And all three could certainly use a boost. Gasly has only one finish inside the points (seventh in the Monaco Grand Prix) since his stellar fourth place effort in the Bahrain Grand Prix. Ocon is coming off back-to-back points finishes (sixth in Monaco, ninth in Canada), but he has only one other finish inside the points this year (tenth, in Bahrain). And Grosjean, despite showing the speed to finish in the points, is yet to score any in 2018.

As such, all three are hoping for big things in their home race this weekend.

“I want to get a good weekend, have some luck, get my first points of the season, and get a lot of support from the fans,” said Grosjean. “I think we should be in a nice place at Paul Ricard. I’m always looking forward to jumping back in the car. I just love driving an F1 car.”

Ocon, who has raced and won at Paul Ricard in the past, expects his prior experience could be a big help.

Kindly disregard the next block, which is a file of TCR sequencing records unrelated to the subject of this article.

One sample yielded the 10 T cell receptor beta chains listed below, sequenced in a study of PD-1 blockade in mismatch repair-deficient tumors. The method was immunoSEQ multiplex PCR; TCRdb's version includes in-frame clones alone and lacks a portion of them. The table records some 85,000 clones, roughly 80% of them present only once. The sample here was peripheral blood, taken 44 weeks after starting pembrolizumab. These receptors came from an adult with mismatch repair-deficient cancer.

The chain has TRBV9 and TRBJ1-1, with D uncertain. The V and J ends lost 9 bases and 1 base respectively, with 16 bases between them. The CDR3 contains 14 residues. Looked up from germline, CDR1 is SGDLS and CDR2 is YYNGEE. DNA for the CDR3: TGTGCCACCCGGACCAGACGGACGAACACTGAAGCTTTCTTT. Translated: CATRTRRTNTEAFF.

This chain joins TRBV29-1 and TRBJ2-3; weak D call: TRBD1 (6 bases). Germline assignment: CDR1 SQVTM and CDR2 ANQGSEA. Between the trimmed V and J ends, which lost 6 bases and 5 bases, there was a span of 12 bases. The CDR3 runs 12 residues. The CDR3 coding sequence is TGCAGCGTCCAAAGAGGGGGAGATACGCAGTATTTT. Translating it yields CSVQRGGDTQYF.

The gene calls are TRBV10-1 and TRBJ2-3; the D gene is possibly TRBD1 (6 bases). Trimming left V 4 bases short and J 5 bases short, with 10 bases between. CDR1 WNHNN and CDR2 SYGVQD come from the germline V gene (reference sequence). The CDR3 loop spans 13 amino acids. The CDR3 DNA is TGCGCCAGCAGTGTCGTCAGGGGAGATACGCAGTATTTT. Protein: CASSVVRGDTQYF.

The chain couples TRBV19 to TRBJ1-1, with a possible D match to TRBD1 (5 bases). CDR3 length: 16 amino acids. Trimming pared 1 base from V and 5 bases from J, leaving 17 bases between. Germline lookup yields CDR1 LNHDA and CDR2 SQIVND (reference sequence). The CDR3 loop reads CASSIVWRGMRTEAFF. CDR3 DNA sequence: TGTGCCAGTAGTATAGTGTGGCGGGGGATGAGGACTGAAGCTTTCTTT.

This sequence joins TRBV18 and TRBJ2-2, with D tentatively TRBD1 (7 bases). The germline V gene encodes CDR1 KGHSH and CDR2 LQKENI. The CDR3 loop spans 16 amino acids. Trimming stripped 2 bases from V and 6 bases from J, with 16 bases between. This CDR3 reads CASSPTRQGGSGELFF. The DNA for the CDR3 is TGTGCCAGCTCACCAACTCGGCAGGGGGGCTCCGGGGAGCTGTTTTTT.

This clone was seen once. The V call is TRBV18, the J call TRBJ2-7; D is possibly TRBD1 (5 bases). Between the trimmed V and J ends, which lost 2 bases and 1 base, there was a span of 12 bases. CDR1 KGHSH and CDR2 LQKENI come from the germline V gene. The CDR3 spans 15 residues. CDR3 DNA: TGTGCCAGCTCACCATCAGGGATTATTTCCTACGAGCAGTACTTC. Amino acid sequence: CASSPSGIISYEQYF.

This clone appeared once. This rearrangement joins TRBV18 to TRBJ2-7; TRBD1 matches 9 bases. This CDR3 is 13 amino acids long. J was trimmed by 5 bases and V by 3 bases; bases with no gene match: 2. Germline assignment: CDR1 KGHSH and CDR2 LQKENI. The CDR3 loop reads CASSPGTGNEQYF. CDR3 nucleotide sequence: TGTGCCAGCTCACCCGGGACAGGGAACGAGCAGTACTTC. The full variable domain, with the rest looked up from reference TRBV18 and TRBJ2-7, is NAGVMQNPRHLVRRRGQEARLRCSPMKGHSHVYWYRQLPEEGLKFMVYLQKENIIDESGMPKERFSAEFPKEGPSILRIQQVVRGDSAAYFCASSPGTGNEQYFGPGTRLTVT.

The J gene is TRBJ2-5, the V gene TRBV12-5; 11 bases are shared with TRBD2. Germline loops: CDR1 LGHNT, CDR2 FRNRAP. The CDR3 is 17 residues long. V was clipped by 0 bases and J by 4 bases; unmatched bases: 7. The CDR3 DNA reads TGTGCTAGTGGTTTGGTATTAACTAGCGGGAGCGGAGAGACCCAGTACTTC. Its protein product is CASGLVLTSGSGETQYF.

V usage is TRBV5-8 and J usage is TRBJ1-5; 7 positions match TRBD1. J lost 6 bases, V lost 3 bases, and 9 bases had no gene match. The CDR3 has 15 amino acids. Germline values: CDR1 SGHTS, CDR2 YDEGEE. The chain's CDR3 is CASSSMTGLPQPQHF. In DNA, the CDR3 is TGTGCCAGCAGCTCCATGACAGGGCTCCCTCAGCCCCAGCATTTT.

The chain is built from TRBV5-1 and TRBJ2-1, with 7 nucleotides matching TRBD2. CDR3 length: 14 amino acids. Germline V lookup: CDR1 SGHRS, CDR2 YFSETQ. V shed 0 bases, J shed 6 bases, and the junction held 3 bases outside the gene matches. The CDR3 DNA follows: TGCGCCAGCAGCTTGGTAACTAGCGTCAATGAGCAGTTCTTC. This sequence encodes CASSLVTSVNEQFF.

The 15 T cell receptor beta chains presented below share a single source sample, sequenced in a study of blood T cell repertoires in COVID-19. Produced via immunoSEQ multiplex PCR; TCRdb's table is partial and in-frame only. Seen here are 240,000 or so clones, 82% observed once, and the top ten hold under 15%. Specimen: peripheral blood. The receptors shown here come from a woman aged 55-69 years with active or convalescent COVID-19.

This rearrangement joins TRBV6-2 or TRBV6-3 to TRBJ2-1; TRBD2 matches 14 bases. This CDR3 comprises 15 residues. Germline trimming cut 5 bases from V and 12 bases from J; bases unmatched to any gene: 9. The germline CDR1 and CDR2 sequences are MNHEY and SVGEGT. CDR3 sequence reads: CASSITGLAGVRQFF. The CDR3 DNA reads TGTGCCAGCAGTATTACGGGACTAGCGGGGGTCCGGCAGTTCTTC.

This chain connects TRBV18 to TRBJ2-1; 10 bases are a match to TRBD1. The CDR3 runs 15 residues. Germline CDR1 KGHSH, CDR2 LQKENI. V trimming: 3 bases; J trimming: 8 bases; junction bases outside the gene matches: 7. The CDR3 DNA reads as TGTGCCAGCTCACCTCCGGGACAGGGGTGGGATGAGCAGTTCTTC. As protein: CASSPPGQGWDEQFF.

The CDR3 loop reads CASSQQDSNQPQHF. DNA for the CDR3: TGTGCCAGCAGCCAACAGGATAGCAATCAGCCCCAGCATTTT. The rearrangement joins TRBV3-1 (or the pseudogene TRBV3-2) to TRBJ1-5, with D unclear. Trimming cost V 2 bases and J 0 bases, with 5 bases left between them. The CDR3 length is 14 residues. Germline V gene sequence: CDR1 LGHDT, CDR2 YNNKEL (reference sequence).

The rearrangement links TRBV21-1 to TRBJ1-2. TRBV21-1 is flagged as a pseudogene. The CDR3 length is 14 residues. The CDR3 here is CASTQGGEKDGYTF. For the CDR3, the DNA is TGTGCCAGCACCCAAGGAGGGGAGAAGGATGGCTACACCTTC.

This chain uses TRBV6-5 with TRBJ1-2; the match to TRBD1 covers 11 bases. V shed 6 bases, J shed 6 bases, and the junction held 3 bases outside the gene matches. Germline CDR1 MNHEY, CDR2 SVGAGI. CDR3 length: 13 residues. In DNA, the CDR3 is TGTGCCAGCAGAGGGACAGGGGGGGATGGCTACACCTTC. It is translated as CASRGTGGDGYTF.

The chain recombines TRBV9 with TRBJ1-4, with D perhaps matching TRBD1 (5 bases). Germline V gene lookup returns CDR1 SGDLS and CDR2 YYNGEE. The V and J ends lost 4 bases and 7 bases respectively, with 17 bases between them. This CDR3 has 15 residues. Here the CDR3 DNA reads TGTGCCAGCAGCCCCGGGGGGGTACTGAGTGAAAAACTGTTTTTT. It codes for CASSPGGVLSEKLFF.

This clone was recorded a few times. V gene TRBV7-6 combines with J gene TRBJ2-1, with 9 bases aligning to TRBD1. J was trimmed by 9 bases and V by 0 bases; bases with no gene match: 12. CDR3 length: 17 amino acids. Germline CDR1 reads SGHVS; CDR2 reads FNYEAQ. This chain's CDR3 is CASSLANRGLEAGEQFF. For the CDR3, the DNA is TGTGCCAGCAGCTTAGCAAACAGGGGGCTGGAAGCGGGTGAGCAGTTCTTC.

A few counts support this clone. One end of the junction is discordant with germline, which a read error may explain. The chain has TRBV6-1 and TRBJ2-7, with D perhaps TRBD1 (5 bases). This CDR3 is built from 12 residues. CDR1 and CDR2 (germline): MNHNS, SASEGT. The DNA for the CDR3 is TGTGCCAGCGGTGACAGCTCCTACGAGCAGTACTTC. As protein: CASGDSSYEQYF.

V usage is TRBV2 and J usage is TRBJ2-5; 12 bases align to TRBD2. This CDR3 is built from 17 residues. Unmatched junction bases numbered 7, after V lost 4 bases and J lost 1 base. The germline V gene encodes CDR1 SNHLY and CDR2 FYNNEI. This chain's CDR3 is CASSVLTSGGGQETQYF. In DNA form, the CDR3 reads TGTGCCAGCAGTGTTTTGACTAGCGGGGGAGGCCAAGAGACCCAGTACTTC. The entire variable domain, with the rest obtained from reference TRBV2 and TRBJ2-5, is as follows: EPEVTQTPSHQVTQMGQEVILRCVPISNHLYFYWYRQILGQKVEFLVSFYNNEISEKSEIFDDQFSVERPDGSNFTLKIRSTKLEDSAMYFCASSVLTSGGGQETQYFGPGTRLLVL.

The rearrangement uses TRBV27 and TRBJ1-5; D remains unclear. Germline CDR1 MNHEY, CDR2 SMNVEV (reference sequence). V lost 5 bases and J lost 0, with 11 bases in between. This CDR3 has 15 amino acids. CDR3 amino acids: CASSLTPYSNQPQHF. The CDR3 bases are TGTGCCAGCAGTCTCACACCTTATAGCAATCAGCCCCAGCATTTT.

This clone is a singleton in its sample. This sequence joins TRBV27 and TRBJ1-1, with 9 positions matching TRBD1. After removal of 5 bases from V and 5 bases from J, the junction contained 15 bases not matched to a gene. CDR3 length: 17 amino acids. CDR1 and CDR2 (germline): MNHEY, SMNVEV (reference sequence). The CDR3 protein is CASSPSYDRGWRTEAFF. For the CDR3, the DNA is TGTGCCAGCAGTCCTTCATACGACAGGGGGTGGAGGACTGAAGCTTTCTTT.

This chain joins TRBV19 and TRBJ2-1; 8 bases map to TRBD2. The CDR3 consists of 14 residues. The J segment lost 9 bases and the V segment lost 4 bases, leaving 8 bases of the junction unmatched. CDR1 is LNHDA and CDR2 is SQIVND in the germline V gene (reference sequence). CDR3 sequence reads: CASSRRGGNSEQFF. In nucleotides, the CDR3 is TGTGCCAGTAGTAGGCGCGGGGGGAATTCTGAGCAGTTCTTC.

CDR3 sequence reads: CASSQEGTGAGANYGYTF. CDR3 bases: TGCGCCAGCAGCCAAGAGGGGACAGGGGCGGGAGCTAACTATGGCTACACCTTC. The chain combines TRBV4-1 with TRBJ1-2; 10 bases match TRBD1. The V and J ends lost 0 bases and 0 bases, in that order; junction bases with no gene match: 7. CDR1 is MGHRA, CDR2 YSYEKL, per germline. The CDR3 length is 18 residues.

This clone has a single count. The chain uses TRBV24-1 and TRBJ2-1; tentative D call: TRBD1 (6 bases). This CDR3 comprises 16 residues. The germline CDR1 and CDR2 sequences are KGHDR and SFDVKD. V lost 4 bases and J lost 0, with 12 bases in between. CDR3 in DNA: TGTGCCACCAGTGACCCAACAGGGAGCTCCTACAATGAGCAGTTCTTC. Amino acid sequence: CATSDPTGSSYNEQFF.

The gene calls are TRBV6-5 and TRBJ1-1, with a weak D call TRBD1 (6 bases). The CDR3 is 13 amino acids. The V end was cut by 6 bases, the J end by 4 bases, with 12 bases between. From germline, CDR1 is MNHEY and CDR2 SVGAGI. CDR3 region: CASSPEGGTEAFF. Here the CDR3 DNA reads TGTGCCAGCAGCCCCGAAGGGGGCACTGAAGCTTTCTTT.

“I did race at Paul Ricard early in my career – it was actually where I had my first victory in single seaters in 2013 so I have some fantastic memories of the place,” Ocon described. “I hope we can add some more success this weekend. Having been there in the junior categories makes getting used to a new track in a Formula One car much easier. I think I will find my rhythm quite quickly.”

Gasly’s excitement level obviously matches that of his French compatriots, with the added bonus that the return coincides with his rookie F1 effort.

“For me it will be absolutely incredible that my first full season of Formula 1 coincides with the return of a French Grand Prix to the calendar for the first time in 10 years,” said Gasly. “That has to be a reason for me to be very happy and I’m really excited to be racing in my home country. I can tell it will be a special feeling going out on track and actually, I have spoken to Jean Alesi and Alain Prost about it and they both told me that it will feel really special and something that you really have to experience as a Frenchman racing in France.”

Qualifying for The French Grand Prix begins at 9:55 a.m. ET on Saturday, with Sunday’s race at 9:30 a.m. ET.